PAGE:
Technology allows us to interact with each other in new ways. Collaboration and creative development are not exempt from this phenomenon. My artistic process coupled with the ability to realize complex technical systems offers a unique, personal, and most importantly human perspective on digital art. This point of view enables artistic collaboration and distinguishes brands from traditional digital content. Below is a sampling of different types of commercial collaborations from audio-visual instruments to interactive installations.


Click and drag to change your camera’s position.
Every teal UI object controls the experience in a different way.

︎ What You Don’t Know, 2019


Dive into the creative process of avant-pop artist Matthew Dear from his new single of the same name. Floating above you is a magic eight-ball beaming lyrics. In the distance planetary objects orbit around you to the beat. And directly ahead is an elastic wave which bounces, bulges, and twists to the complex melodies. This multi-layered visualization allows you to pivot along eight unique instruments, manipulate the speed of each one, and scratch as if you were standing on a giant turntable. The result is a music video that asks what you know about music creation. Whether through VR, mobile, or desktop, this WebVR experience offers a new way to appreciate the craft of music. Distributed under the partnership of WITHIN and Ghostly International and freely available on the web.
Stills from the experience


︎ Mellow Waves, 2017


Mellow Waves is the  studio album from the band Cornelius. For me it is a varying ride of pensive thought and staccato emotions. There are many familiar hooks and textures where collegiate nostalgia surfaces. In other moments I am caught with unsettling feelings about what is and what might happen — both musically and emotionally. Despite these salient qualities nothing defines Cornelius more than Keigo’s voice. This goes beyond just the sonic qualities of the music he produces. The visual accompaniment for Cornelius’ music videos, album art, and stage performances reinforce the thoughts and feelings as much as songs. When Rostrum Records reached out to chat about collaborating for the American release of a special vinyl press for Mellow Waves, we came up with a special website where you can play custom sound clips from the album alongside his concert visuals.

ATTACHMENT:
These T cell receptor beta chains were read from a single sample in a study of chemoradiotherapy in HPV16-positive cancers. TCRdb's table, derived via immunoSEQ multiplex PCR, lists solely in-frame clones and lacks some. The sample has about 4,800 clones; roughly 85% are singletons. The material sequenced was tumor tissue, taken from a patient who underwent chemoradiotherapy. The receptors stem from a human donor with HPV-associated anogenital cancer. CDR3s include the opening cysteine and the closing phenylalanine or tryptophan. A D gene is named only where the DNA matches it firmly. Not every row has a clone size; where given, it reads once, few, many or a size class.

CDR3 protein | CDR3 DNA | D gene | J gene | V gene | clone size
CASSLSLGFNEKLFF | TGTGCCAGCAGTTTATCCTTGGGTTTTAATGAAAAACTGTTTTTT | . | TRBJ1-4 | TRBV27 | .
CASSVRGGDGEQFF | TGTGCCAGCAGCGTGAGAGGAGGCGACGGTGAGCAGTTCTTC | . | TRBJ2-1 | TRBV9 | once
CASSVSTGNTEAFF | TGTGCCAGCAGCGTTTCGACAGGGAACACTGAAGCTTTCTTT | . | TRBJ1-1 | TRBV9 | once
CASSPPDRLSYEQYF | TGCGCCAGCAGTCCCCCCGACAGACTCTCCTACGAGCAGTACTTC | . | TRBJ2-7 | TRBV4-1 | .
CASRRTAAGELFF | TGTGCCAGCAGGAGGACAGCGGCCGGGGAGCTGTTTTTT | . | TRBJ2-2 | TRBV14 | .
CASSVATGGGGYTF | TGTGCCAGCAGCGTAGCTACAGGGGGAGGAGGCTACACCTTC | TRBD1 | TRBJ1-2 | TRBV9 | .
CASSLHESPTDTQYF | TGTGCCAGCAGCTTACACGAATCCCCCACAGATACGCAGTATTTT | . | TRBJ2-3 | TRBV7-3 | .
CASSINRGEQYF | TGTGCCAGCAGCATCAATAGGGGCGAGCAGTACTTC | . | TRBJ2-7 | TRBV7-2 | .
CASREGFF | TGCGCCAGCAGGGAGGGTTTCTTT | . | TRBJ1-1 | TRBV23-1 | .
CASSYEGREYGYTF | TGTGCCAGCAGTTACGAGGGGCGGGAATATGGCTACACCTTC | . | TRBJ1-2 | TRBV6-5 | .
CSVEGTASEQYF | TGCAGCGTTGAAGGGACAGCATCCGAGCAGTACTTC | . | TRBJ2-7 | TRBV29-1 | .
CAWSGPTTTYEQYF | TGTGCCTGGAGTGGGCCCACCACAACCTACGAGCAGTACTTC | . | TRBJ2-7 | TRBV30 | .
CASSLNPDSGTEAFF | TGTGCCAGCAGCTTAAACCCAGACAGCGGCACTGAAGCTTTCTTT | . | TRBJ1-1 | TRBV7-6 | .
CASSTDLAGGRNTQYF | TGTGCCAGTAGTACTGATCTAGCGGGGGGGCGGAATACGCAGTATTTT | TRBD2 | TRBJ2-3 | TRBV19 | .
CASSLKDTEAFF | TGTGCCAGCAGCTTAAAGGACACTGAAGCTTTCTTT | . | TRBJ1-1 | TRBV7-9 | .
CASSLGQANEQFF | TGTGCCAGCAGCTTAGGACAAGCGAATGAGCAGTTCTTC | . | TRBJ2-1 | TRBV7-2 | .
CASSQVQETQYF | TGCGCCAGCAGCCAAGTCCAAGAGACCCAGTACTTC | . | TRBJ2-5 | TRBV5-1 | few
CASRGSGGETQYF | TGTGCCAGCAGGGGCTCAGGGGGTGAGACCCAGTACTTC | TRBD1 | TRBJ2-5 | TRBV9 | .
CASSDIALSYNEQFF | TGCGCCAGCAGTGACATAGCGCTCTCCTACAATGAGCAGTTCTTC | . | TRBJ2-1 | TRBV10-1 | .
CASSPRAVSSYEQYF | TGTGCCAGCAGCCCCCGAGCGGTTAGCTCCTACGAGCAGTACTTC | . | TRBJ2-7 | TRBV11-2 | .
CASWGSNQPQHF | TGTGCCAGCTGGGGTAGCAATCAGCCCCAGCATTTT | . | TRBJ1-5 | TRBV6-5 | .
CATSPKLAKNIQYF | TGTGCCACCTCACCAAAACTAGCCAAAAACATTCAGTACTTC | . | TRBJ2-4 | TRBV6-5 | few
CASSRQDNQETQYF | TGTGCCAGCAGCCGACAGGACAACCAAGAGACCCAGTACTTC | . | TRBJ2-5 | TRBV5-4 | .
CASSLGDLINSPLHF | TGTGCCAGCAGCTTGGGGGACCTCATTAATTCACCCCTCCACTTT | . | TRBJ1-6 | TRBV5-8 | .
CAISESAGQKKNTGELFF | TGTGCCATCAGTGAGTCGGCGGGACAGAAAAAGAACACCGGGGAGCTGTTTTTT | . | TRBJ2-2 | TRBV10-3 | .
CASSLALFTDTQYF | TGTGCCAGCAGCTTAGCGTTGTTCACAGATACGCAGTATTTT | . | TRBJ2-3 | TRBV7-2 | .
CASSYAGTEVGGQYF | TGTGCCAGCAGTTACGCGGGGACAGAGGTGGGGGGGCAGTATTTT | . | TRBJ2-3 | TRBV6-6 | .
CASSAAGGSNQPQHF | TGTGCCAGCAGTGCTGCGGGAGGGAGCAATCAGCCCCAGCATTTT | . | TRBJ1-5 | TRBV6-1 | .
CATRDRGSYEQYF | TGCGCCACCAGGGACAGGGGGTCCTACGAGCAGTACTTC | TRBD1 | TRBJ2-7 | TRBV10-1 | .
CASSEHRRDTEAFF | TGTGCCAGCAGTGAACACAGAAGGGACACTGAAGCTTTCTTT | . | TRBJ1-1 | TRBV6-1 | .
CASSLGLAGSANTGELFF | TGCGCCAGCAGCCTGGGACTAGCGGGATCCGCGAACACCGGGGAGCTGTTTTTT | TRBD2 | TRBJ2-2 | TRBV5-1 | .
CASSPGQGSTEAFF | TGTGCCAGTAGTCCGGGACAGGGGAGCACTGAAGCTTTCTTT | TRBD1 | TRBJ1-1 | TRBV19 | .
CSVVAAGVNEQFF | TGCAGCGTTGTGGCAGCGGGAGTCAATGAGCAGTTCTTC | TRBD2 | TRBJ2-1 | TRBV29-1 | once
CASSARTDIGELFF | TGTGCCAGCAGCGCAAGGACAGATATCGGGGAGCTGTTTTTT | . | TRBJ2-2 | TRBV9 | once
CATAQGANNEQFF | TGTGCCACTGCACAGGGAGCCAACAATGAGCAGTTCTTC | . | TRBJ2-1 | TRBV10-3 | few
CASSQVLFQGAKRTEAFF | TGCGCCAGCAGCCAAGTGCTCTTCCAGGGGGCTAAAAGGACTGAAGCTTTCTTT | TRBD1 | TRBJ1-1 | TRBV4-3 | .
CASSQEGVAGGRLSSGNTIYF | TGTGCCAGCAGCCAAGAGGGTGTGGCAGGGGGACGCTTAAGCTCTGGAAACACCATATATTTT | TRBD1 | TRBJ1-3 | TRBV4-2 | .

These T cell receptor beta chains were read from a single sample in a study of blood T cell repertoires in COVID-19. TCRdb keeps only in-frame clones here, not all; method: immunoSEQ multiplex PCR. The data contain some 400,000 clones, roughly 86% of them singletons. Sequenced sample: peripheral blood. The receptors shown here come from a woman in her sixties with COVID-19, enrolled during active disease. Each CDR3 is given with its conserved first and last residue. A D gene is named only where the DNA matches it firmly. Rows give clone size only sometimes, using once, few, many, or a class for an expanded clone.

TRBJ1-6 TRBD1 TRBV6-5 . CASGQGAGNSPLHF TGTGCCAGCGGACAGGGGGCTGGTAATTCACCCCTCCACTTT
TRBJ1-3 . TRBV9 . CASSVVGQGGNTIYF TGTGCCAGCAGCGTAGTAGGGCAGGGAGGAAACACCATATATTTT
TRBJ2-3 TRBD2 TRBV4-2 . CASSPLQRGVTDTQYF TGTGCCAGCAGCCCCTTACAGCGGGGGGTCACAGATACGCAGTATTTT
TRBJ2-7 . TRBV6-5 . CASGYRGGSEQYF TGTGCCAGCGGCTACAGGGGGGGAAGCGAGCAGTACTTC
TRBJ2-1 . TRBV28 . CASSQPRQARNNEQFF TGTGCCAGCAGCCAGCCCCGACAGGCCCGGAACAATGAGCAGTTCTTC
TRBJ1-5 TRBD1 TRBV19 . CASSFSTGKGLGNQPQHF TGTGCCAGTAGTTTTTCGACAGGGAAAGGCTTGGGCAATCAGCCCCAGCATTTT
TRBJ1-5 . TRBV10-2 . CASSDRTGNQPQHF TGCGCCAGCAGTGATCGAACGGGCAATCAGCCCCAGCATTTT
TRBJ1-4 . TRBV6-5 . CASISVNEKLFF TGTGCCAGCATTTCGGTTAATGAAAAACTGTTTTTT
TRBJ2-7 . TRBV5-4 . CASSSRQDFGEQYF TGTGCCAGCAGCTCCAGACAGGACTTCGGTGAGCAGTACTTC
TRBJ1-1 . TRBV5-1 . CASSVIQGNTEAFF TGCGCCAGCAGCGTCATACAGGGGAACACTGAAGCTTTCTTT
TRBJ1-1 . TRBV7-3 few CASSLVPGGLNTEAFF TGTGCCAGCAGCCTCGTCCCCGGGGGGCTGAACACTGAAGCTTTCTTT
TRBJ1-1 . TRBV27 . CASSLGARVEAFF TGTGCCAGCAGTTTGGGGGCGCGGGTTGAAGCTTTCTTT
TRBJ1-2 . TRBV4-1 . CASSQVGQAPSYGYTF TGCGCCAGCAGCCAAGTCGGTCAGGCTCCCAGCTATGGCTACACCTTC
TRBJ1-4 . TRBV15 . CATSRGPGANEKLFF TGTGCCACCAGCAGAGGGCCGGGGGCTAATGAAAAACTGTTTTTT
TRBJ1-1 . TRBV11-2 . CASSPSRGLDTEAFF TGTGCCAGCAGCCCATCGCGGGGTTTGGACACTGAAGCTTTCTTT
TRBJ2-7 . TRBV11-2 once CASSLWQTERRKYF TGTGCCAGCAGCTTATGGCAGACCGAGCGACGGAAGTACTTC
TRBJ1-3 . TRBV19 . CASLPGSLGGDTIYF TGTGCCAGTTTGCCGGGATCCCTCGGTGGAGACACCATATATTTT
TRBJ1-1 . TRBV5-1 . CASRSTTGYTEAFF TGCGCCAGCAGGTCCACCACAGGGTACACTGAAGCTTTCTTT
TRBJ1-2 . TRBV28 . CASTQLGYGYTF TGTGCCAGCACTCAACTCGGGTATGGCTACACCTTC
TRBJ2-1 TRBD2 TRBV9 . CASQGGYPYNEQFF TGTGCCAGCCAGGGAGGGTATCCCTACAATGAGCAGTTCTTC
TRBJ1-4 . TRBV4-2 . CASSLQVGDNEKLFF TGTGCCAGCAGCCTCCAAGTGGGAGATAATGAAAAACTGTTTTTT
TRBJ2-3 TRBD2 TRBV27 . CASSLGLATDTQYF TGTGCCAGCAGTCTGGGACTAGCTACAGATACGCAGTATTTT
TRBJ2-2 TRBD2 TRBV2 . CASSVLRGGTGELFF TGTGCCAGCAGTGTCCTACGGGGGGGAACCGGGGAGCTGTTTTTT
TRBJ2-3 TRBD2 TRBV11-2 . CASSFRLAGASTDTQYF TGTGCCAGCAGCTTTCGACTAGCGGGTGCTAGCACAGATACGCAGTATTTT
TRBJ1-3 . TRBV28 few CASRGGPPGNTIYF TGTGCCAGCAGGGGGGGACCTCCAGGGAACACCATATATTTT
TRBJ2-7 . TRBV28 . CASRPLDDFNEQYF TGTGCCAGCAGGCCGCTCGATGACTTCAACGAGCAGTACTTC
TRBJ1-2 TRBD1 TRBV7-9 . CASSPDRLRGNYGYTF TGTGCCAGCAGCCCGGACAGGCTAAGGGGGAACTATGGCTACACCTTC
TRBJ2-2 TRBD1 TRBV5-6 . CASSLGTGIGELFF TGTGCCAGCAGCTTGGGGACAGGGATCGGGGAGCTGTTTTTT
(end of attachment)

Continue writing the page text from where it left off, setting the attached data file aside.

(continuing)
Mellow Waves, real-time audio/visual instrument available on the web


︎ The Doomsday Invention, 2015


The Doomsday Invention (link) is the title of an in-depth New Yorker article written by Raffi Katchadourian. In it, he explores the ethics and futures of artificial intelligence primarily through the thoughts, events, and circumstances surrounding Oxford philosopher Nick Bostrom. Working with Brooklyn-based studio Hunter Gatherer (link) and the New Yorker art direction team, we realized the publication’s first interactive illustration. This gave added weight to the article’s cover spreads on both the publication’s website and mobile applications, while simultaneously staying consistent with printed material.
    The direction stems from the concept of cumulative computer functions or routines. Each routine individually is rather simplistic, hence the geometric foundation. However, when combined and automated there are radically large combinations that yield unique but cohesive elements. The earthen color palette furthers the mundane nature of these routines. As society enlists more use cases of artificial intelligence,  its currently mysterious movements will emerge as perceivable intent.
Mockup of article on different devices and screen sizes

Early prototype exploring parametric qualities of artificial intelligence routines


︎ Unnumbered Sparks, 2014



Unnumbered Sparks is a monumental interactive sculpture in the sky. Choreographed by visitors in real time through their mobile devices, at night the sculpture became a crowd-controlled visual artwork on a giant, floating canvas to celebrate TED’s 30th anniversary.
    The sculpture spanned 745 feet between buildings in downtown Vancouver, Canada for one week in March, 2014. After sunset the sculpture came alive with illumination. Visitors with smartphones and tablets were able to paint vibrant beams of light across the sculpture at a remarkable scale: small movements on their phones became hundred foot long trails evolving and combining with fellow participants. As part of Google’s Data Arts Team, I developed, designed, and architected the visuals that visitors created on the sculpture.

Photographs of the installation by Ema Peter